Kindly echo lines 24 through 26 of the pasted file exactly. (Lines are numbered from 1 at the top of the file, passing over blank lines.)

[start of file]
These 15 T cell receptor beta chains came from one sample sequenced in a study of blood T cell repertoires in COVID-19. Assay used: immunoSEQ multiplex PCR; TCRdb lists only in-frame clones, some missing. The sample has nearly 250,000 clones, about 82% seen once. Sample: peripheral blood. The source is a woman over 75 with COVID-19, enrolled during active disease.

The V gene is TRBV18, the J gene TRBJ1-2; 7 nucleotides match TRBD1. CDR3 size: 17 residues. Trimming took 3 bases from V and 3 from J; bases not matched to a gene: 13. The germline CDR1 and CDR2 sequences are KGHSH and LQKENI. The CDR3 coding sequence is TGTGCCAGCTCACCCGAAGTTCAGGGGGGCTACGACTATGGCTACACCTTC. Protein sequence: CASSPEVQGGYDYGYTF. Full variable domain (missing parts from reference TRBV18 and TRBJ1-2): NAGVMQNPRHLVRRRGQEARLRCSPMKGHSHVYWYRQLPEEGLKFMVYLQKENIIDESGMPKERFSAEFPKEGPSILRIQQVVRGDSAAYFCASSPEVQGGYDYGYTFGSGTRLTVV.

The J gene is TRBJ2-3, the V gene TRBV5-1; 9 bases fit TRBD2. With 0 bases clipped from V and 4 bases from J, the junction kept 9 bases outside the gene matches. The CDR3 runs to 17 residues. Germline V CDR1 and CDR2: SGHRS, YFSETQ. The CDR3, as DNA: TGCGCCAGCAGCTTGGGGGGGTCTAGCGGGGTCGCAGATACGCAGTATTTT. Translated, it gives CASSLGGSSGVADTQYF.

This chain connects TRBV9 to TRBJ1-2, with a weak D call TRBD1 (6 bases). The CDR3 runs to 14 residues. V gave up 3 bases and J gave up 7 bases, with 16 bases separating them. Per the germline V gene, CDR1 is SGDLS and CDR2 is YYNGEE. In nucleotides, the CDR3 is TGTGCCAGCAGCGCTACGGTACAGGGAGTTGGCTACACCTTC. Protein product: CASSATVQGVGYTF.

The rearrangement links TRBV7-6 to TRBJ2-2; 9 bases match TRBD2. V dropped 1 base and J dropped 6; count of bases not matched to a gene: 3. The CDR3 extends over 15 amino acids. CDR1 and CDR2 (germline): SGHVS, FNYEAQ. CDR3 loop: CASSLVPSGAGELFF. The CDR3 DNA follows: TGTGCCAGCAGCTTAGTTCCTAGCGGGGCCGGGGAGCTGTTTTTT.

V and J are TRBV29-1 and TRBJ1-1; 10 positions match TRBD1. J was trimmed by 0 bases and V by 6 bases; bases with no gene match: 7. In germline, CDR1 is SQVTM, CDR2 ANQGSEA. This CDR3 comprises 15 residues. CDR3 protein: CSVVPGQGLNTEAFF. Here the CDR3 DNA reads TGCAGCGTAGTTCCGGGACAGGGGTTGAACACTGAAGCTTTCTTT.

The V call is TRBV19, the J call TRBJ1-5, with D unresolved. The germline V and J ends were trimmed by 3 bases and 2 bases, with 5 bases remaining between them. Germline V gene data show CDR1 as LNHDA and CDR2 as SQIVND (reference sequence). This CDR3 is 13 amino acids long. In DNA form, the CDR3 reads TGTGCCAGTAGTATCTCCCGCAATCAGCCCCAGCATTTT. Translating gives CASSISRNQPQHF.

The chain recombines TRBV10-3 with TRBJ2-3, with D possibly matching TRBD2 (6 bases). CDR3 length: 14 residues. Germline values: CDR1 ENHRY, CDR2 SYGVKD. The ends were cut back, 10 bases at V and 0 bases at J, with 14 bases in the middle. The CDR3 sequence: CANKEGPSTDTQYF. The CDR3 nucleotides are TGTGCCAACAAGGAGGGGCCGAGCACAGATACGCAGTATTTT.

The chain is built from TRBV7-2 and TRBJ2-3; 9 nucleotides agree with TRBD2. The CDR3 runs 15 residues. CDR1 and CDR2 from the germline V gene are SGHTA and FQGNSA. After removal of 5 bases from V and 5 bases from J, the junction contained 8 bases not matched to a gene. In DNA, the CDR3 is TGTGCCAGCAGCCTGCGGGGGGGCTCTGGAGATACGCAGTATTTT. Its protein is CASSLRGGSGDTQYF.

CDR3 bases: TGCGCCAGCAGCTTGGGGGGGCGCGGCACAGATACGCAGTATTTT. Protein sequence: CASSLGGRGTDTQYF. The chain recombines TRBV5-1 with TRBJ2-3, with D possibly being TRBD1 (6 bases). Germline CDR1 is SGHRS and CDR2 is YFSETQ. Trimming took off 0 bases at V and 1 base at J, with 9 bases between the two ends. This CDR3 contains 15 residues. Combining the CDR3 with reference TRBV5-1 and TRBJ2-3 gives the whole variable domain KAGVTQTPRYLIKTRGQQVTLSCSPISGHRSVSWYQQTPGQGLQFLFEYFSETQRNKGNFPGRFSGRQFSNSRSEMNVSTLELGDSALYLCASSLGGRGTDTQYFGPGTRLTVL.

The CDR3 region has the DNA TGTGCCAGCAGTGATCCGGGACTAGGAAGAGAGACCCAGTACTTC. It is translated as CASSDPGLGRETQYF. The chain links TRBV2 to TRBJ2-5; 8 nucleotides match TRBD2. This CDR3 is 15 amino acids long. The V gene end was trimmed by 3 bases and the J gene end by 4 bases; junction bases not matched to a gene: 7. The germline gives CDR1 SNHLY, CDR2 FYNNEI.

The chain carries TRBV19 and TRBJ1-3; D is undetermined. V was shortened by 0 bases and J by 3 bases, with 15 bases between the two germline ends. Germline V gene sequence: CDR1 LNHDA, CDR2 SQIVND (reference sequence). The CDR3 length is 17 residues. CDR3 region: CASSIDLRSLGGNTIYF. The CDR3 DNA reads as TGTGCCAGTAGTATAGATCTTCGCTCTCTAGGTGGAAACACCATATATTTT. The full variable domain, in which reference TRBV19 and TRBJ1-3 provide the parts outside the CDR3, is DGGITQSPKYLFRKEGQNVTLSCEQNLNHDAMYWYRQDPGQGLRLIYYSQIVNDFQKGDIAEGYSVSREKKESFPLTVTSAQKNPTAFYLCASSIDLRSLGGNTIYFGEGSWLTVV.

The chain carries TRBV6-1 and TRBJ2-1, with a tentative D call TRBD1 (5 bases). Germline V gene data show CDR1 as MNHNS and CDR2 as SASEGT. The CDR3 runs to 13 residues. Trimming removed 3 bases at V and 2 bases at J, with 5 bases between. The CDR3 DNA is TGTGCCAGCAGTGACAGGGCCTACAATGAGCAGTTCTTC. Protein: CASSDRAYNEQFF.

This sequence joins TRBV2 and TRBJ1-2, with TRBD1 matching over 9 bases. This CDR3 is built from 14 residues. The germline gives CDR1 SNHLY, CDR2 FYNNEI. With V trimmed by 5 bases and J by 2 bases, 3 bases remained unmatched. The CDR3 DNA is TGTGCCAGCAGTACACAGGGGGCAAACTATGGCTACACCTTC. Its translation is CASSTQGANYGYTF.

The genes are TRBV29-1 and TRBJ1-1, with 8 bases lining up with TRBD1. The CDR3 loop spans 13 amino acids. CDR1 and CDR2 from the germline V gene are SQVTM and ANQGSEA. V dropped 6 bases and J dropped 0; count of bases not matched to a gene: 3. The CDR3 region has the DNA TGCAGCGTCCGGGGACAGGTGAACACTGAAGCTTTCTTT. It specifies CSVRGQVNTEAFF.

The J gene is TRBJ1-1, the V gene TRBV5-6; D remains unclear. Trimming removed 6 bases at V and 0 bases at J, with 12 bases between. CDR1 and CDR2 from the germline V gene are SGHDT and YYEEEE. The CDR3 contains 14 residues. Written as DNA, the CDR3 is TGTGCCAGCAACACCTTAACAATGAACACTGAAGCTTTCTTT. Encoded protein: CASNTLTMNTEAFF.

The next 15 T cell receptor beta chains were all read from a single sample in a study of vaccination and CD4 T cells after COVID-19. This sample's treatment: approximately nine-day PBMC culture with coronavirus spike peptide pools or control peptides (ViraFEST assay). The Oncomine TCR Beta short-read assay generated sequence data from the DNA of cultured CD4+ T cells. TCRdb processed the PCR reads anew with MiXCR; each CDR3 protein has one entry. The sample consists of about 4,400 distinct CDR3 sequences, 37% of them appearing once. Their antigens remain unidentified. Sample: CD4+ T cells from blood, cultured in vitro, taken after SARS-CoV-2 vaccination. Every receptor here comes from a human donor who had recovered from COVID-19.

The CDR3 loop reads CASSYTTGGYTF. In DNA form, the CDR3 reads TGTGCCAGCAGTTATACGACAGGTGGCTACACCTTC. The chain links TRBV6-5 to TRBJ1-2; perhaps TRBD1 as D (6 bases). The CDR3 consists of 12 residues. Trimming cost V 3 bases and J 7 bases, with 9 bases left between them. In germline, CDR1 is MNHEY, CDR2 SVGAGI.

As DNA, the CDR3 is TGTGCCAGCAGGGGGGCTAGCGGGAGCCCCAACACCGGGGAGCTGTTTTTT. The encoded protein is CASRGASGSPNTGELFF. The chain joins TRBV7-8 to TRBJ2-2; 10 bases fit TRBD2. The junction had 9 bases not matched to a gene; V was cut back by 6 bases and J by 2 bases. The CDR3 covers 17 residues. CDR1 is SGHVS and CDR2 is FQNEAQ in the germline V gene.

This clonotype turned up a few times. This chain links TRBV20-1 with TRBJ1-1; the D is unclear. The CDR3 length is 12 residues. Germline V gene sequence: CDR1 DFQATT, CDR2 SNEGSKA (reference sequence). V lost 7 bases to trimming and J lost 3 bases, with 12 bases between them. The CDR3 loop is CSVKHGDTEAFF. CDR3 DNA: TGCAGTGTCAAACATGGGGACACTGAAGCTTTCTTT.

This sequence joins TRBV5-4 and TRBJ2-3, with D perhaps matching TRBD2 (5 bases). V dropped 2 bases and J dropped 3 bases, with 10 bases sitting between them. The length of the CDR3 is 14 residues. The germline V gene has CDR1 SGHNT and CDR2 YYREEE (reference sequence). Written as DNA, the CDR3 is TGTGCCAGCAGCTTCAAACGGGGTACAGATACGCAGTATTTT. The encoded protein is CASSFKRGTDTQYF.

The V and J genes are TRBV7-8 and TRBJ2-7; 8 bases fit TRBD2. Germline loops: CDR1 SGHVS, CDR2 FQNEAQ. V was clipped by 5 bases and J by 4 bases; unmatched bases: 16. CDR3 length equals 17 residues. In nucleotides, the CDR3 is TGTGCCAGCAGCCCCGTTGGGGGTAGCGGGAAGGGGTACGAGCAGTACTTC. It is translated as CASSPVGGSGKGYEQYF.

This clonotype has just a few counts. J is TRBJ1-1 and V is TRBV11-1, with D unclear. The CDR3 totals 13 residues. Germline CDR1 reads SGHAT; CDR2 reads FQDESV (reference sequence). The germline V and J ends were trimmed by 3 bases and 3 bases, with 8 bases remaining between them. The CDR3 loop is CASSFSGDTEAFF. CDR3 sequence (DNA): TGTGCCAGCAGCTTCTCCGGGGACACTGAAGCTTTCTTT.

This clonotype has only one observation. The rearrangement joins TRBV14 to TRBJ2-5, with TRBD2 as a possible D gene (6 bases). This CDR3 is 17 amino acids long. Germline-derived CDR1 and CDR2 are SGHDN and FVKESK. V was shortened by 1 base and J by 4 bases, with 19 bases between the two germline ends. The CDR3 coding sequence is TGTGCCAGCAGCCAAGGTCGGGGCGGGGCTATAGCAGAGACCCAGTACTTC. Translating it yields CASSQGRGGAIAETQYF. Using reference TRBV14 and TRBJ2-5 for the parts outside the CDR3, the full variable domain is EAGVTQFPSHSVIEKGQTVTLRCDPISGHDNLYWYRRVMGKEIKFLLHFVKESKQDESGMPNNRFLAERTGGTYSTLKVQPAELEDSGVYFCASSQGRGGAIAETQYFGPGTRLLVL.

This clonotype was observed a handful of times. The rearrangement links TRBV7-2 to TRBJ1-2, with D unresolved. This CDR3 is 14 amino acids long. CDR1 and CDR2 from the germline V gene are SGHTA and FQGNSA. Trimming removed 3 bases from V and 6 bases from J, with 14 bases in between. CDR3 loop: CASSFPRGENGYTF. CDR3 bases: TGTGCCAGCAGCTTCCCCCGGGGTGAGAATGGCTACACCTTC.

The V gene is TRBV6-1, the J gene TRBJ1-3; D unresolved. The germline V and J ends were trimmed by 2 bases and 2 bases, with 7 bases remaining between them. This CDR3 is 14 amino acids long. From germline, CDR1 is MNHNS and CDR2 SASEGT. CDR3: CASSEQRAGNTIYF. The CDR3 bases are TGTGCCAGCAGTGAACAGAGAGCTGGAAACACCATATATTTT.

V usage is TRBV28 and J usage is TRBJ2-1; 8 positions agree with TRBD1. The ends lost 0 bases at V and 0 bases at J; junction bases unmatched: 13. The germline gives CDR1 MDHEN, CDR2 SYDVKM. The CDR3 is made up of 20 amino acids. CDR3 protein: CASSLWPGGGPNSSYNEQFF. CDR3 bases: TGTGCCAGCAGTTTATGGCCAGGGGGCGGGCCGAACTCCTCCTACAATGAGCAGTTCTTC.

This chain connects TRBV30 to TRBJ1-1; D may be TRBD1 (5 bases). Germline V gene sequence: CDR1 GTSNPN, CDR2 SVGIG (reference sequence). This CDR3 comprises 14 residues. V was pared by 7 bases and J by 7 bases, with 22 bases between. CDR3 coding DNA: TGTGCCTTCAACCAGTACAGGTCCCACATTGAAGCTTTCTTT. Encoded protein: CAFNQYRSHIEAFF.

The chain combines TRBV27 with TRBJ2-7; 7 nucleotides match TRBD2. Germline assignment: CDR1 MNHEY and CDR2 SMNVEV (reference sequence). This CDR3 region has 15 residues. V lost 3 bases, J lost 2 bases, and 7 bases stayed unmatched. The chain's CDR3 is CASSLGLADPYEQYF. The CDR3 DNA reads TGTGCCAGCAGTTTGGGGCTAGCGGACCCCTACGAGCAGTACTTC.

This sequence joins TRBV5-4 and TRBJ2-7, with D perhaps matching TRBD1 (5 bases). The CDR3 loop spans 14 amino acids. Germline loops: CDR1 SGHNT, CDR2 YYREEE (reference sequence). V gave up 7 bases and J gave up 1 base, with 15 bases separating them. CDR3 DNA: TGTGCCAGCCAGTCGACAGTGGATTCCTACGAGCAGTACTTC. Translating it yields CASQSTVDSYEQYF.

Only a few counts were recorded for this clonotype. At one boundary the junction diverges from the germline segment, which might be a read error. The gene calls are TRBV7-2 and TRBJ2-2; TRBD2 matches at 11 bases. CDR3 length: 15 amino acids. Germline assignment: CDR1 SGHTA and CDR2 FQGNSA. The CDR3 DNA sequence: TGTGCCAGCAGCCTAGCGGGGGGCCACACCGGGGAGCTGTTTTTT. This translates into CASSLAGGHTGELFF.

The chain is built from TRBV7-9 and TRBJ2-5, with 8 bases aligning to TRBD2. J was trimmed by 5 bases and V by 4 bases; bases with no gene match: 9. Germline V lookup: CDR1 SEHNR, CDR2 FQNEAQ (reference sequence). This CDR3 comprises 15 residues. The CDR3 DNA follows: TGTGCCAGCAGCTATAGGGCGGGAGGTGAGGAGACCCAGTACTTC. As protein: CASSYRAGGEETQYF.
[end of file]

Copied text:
This clonotype has only one observation. The rearrangement joins TRBV14 to TRBJ2-5, with TRBD2 as a possible D gene (6 bases). This CDR3 is 17 amino acids long. Germline-derived CDR1 and CDR2 are SGHDN and FVKESK. V was shortened by 1 base and J by 4 bases, with 19 bases between the two germline ends. The CDR3 coding sequence is TGTGCCAGCAGCCAAGGTCGGGGCGGGGCTATAGCAGAGACCCAGTACTTC. Translating it yields CASSQGRGGAIAETQYF. Using reference TRBV14 and TRBJ2-5 for the parts outside the CDR3, the full variable domain is EAGVTQFPSHSVIEKGQTVTLRCDPISGHDNLYWYRRVMGKEIKFLLHFVKESKQDESGMPNNRFLAERTGGTYSTLKVQPAELEDSGVYFCASSQGRGGAIAETQYFGPGTRLLVL.

This clonotype was observed a handful of times. The rearrangement links TRBV7-2 to TRBJ1-2, with D unresolved. This CDR3 is 14 amino acids long. CDR1 and CDR2 from the germline V gene are SGHTA and FQGNSA. Trimming removed 3 bases from V and 6 bases from J, with 14 bases in between. CDR3 loop: CASSFPRGENGYTF. CDR3 bases: TGTGCCAGCAGCTTCCCCCGGGGTGAGAATGGCTACACCTTC.

The V gene is TRBV6-1, the J gene TRBJ1-3; D unresolved. The germline V and J ends were trimmed by 2 bases and 2 bases, with 7 bases remaining between them. This CDR3 is 14 amino acids long. From germline, CDR1 is MNHNS and CDR2 SASEGT. CDR3: CASSEQRAGNTIYF. The CDR3 bases are TGTGCCAGCAGTGAACAGAGAGCTGGAAACACCATATATTTT.